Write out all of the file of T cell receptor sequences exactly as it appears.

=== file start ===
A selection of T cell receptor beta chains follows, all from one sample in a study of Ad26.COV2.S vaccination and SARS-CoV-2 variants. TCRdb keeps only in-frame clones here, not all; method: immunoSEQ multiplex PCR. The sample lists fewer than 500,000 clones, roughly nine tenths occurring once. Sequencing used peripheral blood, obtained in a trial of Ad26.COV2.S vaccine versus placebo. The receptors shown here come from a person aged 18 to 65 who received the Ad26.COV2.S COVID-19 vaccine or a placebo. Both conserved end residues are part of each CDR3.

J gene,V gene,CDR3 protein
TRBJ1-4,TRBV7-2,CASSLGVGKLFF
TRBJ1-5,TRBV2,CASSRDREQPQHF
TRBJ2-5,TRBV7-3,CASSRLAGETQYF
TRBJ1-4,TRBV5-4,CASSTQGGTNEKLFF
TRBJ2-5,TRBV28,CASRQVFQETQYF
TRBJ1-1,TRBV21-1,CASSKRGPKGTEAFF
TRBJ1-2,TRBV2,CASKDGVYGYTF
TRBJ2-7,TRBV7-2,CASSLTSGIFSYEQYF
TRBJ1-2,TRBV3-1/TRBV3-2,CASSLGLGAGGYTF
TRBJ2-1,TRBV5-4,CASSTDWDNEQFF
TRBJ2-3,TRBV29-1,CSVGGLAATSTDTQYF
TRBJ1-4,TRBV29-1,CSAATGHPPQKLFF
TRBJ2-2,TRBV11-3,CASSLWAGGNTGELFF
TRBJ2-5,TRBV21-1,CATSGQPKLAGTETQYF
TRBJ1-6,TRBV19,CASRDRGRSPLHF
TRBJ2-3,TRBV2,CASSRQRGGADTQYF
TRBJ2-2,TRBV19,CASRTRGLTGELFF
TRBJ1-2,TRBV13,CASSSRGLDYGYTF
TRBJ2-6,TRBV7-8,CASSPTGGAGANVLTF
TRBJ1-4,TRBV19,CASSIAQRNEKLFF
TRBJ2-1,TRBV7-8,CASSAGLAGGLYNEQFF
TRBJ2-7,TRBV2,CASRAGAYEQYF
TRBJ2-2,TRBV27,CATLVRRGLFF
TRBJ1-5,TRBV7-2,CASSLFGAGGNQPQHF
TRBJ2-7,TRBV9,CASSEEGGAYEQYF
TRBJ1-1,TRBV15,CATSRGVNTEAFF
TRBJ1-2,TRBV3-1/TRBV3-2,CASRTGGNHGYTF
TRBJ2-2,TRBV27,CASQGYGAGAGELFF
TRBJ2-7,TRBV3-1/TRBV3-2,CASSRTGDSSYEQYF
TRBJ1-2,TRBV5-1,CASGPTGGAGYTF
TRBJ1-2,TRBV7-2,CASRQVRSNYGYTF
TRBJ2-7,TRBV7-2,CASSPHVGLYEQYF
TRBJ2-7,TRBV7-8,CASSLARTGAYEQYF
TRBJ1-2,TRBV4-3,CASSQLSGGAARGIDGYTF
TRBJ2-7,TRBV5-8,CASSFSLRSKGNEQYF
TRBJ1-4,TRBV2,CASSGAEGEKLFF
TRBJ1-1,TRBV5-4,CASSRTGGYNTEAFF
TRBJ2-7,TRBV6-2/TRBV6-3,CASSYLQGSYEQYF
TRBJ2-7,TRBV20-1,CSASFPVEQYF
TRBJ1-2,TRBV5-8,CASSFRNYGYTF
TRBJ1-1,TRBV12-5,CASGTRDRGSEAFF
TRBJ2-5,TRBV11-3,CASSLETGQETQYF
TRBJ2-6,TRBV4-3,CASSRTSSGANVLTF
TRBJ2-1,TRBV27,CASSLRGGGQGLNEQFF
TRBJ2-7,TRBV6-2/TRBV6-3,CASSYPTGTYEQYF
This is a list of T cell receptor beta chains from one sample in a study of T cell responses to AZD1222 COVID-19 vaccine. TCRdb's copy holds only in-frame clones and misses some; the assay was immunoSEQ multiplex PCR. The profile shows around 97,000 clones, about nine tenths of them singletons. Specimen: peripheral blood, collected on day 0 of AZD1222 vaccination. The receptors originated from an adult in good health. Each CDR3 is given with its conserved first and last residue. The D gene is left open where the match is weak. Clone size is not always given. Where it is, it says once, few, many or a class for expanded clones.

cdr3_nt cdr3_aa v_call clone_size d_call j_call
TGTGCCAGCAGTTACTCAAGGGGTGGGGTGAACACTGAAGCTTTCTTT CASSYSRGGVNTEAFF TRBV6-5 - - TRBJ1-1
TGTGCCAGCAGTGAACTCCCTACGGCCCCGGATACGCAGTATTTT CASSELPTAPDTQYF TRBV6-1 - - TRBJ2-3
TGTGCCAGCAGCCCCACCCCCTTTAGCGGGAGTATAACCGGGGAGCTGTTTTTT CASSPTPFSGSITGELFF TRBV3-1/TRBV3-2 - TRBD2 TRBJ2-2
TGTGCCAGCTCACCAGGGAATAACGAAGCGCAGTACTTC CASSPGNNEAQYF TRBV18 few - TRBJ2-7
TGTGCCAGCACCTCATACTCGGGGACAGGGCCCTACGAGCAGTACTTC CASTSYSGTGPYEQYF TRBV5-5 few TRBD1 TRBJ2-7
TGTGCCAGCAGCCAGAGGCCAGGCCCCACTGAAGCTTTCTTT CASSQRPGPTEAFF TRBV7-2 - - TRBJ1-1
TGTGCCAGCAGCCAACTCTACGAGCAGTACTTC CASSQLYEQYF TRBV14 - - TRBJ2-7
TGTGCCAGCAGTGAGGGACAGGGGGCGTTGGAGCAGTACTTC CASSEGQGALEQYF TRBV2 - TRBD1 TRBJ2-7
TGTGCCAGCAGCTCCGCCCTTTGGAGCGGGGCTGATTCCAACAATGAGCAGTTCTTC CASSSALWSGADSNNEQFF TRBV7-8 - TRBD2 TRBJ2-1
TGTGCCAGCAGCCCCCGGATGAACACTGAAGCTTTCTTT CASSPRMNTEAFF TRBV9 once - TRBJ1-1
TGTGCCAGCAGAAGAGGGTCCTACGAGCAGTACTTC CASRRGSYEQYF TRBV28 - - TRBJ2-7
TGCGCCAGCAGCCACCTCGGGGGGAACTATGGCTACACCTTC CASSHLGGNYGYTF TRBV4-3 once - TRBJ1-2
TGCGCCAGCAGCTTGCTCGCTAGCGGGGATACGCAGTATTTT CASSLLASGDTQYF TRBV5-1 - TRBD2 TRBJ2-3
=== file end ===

A selection of T cell receptor beta chains follows, all from one sample in a study of Ad26.COV2.S vaccination and SARS-CoV-2 variants. TCRdb keeps only in-frame clones here, not all; method: immunoSEQ multiplex PCR. The sample lists fewer than 500,000 clones, roughly nine tenths occurring once. Sequencing used peripheral blood, obtained in a trial of Ad26.COV2.S vaccine versus placebo. The receptors shown here come from a person aged 18 to 65 who received the Ad26.COV2.S COVID-19 vaccine or a placebo. Both conserved end residues are part of each CDR3.

J gene,V gene,CDR3 protein
TRBJ1-4,TRBV7-2,CASSLGVGKLFF
TRBJ1-5,TRBV2,CASSRDREQPQHF
TRBJ2-5,TRBV7-3,CASSRLAGETQYF
TRBJ1-4,TRBV5-4,CASSTQGGTNEKLFF
TRBJ2-5,TRBV28,CASRQVFQETQYF
TRBJ1-1,TRBV21-1,CASSKRGPKGTEAFF
TRBJ1-2,TRBV2,CASKDGVYGYTF
TRBJ2-7,TRBV7-2,CASSLTSGIFSYEQYF
TRBJ1-2,TRBV3-1/TRBV3-2,CASSLGLGAGGYTF
TRBJ2-1,TRBV5-4,CASSTDWDNEQFF
TRBJ2-3,TRBV29-1,CSVGGLAATSTDTQYF
TRBJ1-4,TRBV29-1,CSAATGHPPQKLFF
TRBJ2-2,TRBV11-3,CASSLWAGGNTGELFF
TRBJ2-5,TRBV21-1,CATSGQPKLAGTETQYF
TRBJ1-6,TRBV19,CASRDRGRSPLHF
TRBJ2-3,TRBV2,CASSRQRGGADTQYF
TRBJ2-2,TRBV19,CASRTRGLTGELFF
TRBJ1-2,TRBV13,CASSSRGLDYGYTF
TRBJ2-6,TRBV7-8,CASSPTGGAGANVLTF
TRBJ1-4,TRBV19,CASSIAQRNEKLFF
TRBJ2-1,TRBV7-8,CASSAGLAGGLYNEQFF
TRBJ2-7,TRBV2,CASRAGAYEQYF
TRBJ2-2,TRBV27,CATLVRRGLFF
TRBJ1-5,TRBV7-2,CASSLFGAGGNQPQHF
TRBJ2-7,TRBV9,CASSEEGGAYEQYF
TRBJ1-1,TRBV15,CATSRGVNTEAFF
TRBJ1-2,TRBV3-1/TRBV3-2,CASRTGGNHGYTF
TRBJ2-2,TRBV27,CASQGYGAGAGELFF
TRBJ2-7,TRBV3-1/TRBV3-2,CASSRTGDSSYEQYF
TRBJ1-2,TRBV5-1,CASGPTGGAGYTF
TRBJ1-2,TRBV7-2,CASRQVRSNYGYTF
TRBJ2-7,TRBV7-2,CASSPHVGLYEQYF
TRBJ2-7,TRBV7-8,CASSLARTGAYEQYF
TRBJ1-2,TRBV4-3,CASSQLSGGAARGIDGYTF
TRBJ2-7,TRBV5-8,CASSFSLRSKGNEQYF
TRBJ1-4,TRBV2,CASSGAEGEKLFF
TRBJ1-1,TRBV5-4,CASSRTGGYNTEAFF
TRBJ2-7,TRBV6-2/TRBV6-3,CASSYLQGSYEQYF
TRBJ2-7,TRBV20-1,CSASFPVEQYF
TRBJ1-2,TRBV5-8,CASSFRNYGYTF
TRBJ1-1,TRBV12-5,CASGTRDRGSEAFF
TRBJ2-5,TRBV11-3,CASSLETGQETQYF
TRBJ2-6,TRBV4-3,CASSRTSSGANVLTF
TRBJ2-1,TRBV27,CASSLRGGGQGLNEQFF
TRBJ2-7,TRBV6-2/TRBV6-3,CASSYPTGTYEQYF
This is a list of T cell receptor beta chains from one sample in a study of T cell responses to AZD1222 COVID-19 vaccine. TCRdb's copy holds only in-frame clones and misses some; the assay was immunoSEQ multiplex PCR. The profile shows around 97,000 clones, about nine tenths of them singletons. Specimen: peripheral blood, collected on day 0 of AZD1222 vaccination. The receptors originated from an adult in good health. Each CDR3 is given with its conserved first and last residue. The D gene is left open where the match is weak. Clone size is not always given. Where it is, it says once, few, many or a class for expanded clones.

cdr3_nt cdr3_aa v_call clone_size d_call j_call
TGTGCCAGCAGTTACTCAAGGGGTGGGGTGAACACTGAAGCTTTCTTT CASSYSRGGVNTEAFF TRBV6-5 - - TRBJ1-1
TGTGCCAGCAGTGAACTCCCTACGGCCCCGGATACGCAGTATTTT CASSELPTAPDTQYF TRBV6-1 - - TRBJ2-3
TGTGCCAGCAGCCCCACCCCCTTTAGCGGGAGTATAACCGGGGAGCTGTTTTTT CASSPTPFSGSITGELFF TRBV3-1/TRBV3-2 - TRBD2 TRBJ2-2
TGTGCCAGCTCACCAGGGAATAACGAAGCGCAGTACTTC CASSPGNNEAQYF TRBV18 few - TRBJ2-7
TGTGCCAGCACCTCATACTCGGGGACAGGGCCCTACGAGCAGTACTTC CASTSYSGTGPYEQYF TRBV5-5 few TRBD1 TRBJ2-7
TGTGCCAGCAGCCAGAGGCCAGGCCCCACTGAAGCTTTCTTT CASSQRPGPTEAFF TRBV7-2 - - TRBJ1-1
TGTGCCAGCAGCCAACTCTACGAGCAGTACTTC CASSQLYEQYF TRBV14 - - TRBJ2-7
TGTGCCAGCAGTGAGGGACAGGGGGCGTTGGAGCAGTACTTC CASSEGQGALEQYF TRBV2 - TRBD1 TRBJ2-7
TGTGCCAGCAGCTCCGCCCTTTGGAGCGGGGCTGATTCCAACAATGAGCAGTTCTTC CASSSALWSGADSNNEQFF TRBV7-8 - TRBD2 TRBJ2-1
TGTGCCAGCAGCCCCCGGATGAACACTGAAGCTTTCTTT CASSPRMNTEAFF TRBV9 once - TRBJ1-1
TGTGCCAGCAGAAGAGGGTCCTACGAGCAGTACTTC CASRRGSYEQYF TRBV28 - - TRBJ2-7
TGCGCCAGCAGCCACCTCGGGGGGAACTATGGCTACACCTTC CASSHLGGNYGYTF TRBV4-3 once - TRBJ1-2
TGCGCCAGCAGCTTGCTCGCTAGCGGGGATACGCAGTATTTT CASSLLASGDTQYF TRBV5-1 - TRBD2 TRBJ2-3